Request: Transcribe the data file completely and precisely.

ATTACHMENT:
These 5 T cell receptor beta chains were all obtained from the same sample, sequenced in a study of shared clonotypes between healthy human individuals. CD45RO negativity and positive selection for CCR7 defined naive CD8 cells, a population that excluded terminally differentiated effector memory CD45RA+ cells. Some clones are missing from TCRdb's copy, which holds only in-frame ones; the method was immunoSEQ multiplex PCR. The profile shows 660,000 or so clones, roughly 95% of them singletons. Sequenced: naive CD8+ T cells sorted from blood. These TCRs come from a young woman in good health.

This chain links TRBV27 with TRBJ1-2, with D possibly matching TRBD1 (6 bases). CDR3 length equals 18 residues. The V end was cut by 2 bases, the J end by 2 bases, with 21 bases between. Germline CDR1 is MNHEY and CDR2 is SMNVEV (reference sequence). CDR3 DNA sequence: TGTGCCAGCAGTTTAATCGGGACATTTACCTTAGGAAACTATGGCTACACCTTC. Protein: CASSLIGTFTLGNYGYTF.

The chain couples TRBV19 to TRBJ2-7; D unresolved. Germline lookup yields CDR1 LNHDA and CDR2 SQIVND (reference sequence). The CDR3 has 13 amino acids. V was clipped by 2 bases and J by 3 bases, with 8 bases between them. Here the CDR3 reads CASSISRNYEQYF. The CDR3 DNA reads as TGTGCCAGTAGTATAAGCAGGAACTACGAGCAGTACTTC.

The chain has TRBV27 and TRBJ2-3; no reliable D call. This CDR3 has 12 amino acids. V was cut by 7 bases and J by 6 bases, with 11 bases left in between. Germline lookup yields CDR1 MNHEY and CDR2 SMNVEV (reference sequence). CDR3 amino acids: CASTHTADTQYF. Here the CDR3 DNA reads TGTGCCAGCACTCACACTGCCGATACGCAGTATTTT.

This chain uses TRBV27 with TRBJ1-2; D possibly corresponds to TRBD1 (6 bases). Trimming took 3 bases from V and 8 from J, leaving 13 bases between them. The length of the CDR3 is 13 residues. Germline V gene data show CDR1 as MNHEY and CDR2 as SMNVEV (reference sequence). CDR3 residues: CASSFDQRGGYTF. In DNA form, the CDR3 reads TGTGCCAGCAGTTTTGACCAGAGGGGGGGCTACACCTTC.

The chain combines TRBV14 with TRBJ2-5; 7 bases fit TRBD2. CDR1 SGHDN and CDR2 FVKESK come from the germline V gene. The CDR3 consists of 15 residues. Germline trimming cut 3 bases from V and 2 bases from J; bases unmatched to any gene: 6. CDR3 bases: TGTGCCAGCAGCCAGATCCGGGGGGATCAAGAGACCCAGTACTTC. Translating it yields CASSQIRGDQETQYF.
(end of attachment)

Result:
These 5 T cell receptor beta chains were all obtained from the same sample, sequenced in a study of shared clonotypes between healthy human individuals. CD45RO negativity and positive selection for CCR7 defined naive CD8 cells, a population that excluded terminally differentiated effector memory CD45RA+ cells. Some clones are missing from TCRdb's copy, which holds only in-frame ones; the method was immunoSEQ multiplex PCR. The profile shows 660,000 or so clones, roughly 95% of them singletons. Sequenced: naive CD8+ T cells sorted from blood. These TCRs come from a young woman in good health.

This chain links TRBV27 with TRBJ1-2, with D possibly matching TRBD1 (6 bases). CDR3 length equals 18 residues. The V end was cut by 2 bases, the J end by 2 bases, with 21 bases between. Germline CDR1 is MNHEY and CDR2 is SMNVEV (reference sequence). CDR3 DNA sequence: TGTGCCAGCAGTTTAATCGGGACATTTACCTTAGGAAACTATGGCTACACCTTC. Protein: CASSLIGTFTLGNYGYTF.

The chain couples TRBV19 to TRBJ2-7; D unresolved. Germline lookup yields CDR1 LNHDA and CDR2 SQIVND (reference sequence). The CDR3 has 13 amino acids. V was clipped by 2 bases and J by 3 bases, with 8 bases between them. Here the CDR3 reads CASSISRNYEQYF. The CDR3 DNA reads as TGTGCCAGTAGTATAAGCAGGAACTACGAGCAGTACTTC.

The chain has TRBV27 and TRBJ2-3; no reliable D call. This CDR3 has 12 amino acids. V was cut by 7 bases and J by 6 bases, with 11 bases left in between. Germline lookup yields CDR1 MNHEY and CDR2 SMNVEV (reference sequence). CDR3 amino acids: CASTHTADTQYF. Here the CDR3 DNA reads TGTGCCAGCACTCACACTGCCGATACGCAGTATTTT.

This chain uses TRBV27 with TRBJ1-2; D possibly corresponds to TRBD1 (6 bases). Trimming took 3 bases from V and 8 from J, leaving 13 bases between them. The length of the CDR3 is 13 residues. Germline V gene data show CDR1 as MNHEY and CDR2 as SMNVEV (reference sequence). CDR3 residues: CASSFDQRGGYTF. In DNA form, the CDR3 reads TGTGCCAGCAGTTTTGACCAGAGGGGGGGCTACACCTTC.

The chain combines TRBV14 with TRBJ2-5; 7 bases fit TRBD2. CDR1 SGHDN and CDR2 FVKESK come from the germline V gene. The CDR3 consists of 15 residues. Germline trimming cut 3 bases from V and 2 bases from J; bases unmatched to any gene: 6. CDR3 bases: TGTGCCAGCAGCCAGATCCGGGGGGATCAAGAGACCCAGTACTTC. Translating it yields CASSQIRGDQETQYF.